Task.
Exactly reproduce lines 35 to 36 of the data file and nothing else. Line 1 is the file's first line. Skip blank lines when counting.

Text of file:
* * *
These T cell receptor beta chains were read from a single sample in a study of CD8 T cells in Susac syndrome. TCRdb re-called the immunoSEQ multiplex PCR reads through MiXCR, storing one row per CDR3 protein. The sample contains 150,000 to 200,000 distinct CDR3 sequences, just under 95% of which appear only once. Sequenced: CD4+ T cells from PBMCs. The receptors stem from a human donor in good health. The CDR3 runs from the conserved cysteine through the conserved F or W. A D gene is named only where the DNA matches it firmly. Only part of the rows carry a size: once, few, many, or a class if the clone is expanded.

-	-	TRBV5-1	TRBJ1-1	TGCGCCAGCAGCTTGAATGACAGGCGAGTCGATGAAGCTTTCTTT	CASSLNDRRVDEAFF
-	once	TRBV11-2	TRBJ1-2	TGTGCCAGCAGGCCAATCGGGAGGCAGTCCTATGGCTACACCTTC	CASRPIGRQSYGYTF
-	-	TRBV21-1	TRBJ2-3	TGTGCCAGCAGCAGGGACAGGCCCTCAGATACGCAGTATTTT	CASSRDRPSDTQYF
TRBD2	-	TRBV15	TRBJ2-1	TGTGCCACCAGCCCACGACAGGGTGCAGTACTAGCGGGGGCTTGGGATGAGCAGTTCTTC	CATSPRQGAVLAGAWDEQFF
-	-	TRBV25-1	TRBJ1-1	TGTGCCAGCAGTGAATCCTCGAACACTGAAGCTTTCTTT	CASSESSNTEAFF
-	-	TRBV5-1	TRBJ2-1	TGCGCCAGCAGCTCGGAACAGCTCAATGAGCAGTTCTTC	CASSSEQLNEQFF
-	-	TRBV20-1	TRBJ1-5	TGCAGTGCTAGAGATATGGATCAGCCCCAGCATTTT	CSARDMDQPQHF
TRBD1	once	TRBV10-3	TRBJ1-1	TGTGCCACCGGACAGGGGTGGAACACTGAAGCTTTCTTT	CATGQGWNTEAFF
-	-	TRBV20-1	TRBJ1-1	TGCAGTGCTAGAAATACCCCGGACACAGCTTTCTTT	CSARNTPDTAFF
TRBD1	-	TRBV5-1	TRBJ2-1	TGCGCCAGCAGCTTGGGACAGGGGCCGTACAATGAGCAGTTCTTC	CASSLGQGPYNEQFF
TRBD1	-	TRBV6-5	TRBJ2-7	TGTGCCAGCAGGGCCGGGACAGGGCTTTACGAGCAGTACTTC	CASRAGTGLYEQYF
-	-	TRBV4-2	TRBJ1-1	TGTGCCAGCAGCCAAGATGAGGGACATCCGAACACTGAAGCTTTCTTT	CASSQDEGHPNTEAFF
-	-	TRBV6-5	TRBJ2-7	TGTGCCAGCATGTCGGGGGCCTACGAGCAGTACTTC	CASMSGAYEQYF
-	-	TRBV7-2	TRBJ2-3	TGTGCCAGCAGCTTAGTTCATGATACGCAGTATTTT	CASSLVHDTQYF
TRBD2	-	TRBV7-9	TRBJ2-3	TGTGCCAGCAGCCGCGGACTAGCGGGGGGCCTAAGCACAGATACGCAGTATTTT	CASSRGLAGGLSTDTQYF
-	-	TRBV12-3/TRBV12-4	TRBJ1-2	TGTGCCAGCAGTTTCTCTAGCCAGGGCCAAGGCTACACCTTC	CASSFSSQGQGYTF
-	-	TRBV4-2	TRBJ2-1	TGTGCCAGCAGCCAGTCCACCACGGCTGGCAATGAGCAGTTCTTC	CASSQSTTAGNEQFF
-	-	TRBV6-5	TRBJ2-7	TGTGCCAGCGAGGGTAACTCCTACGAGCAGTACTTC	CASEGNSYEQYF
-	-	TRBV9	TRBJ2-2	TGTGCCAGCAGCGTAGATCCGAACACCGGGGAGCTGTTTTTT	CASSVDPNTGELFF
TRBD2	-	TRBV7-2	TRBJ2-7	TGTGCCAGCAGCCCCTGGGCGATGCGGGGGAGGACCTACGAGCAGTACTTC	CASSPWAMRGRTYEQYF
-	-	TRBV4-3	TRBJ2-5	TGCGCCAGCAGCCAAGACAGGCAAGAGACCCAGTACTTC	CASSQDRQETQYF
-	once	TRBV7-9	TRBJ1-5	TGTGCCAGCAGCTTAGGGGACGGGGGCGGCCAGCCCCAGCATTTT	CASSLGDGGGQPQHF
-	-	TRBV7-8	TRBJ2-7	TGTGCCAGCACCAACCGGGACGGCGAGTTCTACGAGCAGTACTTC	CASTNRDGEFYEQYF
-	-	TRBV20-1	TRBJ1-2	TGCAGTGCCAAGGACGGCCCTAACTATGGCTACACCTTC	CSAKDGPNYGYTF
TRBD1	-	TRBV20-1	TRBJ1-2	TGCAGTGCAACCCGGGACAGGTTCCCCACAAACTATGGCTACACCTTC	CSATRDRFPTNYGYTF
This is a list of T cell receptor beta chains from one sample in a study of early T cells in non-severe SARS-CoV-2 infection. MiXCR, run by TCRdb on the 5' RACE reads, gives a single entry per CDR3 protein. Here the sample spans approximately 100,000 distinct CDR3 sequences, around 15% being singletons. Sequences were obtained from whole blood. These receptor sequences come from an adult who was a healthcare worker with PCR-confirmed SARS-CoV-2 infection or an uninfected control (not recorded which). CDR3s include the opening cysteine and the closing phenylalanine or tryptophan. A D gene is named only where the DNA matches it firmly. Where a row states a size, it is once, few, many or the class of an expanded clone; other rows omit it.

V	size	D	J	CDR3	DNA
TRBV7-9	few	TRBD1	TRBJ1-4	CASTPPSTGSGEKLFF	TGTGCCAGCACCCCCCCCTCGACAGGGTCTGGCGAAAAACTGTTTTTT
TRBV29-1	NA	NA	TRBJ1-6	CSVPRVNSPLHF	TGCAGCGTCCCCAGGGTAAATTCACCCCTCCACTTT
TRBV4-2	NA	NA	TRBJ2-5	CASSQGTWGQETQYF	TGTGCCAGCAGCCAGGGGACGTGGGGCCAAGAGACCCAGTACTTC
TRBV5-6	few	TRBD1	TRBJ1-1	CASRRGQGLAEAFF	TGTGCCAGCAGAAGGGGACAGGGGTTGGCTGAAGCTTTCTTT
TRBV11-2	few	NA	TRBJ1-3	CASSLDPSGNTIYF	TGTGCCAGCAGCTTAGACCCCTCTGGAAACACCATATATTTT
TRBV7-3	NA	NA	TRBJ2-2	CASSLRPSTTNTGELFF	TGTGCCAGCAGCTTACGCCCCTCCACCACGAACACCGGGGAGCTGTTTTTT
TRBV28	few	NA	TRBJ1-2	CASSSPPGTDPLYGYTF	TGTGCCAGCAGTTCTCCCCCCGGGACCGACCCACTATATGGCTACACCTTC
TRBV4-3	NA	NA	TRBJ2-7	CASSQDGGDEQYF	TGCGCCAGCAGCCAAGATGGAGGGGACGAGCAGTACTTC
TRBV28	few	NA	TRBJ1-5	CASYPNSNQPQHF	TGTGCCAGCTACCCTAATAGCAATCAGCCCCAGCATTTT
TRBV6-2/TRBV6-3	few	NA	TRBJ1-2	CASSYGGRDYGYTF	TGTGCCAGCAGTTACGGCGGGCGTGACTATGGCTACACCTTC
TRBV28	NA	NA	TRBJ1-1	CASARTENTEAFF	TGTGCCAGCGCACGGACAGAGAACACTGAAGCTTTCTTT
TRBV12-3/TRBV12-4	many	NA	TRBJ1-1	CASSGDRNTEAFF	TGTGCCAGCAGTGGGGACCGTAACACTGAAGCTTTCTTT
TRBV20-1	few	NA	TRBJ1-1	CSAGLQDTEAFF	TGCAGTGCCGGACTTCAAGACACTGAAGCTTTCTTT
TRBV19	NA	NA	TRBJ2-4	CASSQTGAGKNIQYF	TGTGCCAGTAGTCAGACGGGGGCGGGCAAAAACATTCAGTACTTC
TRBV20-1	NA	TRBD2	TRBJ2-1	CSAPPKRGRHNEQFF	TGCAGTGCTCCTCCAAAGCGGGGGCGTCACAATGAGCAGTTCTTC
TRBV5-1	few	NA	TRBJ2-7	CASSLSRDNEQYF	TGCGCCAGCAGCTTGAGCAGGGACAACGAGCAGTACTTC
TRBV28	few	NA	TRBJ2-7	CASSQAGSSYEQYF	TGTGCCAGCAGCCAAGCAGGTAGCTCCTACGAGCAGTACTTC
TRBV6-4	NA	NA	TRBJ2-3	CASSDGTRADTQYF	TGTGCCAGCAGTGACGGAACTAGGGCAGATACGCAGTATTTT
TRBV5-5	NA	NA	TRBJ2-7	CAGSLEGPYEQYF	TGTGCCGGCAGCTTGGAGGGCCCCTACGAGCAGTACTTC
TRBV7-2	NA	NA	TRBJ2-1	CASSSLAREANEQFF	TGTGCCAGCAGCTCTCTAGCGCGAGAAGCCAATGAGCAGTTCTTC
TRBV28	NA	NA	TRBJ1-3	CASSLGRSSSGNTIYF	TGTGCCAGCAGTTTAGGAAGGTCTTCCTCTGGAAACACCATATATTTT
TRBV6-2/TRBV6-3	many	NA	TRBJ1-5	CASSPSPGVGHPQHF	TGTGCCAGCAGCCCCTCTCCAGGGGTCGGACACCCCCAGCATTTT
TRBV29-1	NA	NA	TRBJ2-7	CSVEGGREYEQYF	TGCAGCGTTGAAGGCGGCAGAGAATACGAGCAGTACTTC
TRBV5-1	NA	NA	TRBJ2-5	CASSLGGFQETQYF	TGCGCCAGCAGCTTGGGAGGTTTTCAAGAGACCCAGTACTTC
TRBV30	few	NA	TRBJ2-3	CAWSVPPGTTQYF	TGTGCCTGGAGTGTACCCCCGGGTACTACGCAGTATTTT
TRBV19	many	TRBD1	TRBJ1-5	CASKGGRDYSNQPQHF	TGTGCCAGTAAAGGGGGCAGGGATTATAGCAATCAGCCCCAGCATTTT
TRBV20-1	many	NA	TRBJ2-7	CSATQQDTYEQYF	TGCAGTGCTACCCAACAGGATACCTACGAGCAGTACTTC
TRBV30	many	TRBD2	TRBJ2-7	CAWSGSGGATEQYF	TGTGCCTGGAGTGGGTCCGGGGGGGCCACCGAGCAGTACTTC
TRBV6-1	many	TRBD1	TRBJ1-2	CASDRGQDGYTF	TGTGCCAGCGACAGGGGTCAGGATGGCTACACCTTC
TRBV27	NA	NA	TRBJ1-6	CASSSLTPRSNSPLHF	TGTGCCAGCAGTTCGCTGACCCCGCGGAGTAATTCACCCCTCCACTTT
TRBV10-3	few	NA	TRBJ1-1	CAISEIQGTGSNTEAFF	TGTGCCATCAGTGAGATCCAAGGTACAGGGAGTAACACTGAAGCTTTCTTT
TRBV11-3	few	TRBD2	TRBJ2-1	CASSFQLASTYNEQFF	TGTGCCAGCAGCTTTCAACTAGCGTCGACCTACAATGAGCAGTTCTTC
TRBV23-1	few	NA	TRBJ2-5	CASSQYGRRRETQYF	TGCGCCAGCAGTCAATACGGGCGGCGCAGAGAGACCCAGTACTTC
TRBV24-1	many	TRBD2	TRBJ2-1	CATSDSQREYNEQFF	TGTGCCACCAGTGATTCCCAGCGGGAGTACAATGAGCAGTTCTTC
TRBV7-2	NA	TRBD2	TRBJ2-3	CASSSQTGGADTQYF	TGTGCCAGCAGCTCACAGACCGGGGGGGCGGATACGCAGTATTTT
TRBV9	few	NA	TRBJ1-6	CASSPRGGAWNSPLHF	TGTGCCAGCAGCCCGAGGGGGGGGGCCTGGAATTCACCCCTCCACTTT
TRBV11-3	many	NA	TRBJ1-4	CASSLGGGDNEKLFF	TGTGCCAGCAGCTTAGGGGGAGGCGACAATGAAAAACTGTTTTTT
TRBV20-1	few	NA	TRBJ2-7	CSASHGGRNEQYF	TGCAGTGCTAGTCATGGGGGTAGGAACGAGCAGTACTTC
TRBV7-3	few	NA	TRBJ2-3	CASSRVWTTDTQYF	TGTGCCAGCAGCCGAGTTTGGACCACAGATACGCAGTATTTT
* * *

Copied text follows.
TRBV28	few	NA	TRBJ1-2	CASSSPPGTDPLYGYTF	TGTGCCAGCAGTTCTCCCCCCGGGACCGACCCACTATATGGCTACACCTTC
TRBV4-3	NA	NA	TRBJ2-7	CASSQDGGDEQYF	TGCGCCAGCAGCCAAGATGGAGGGGACGAGCAGTACTTC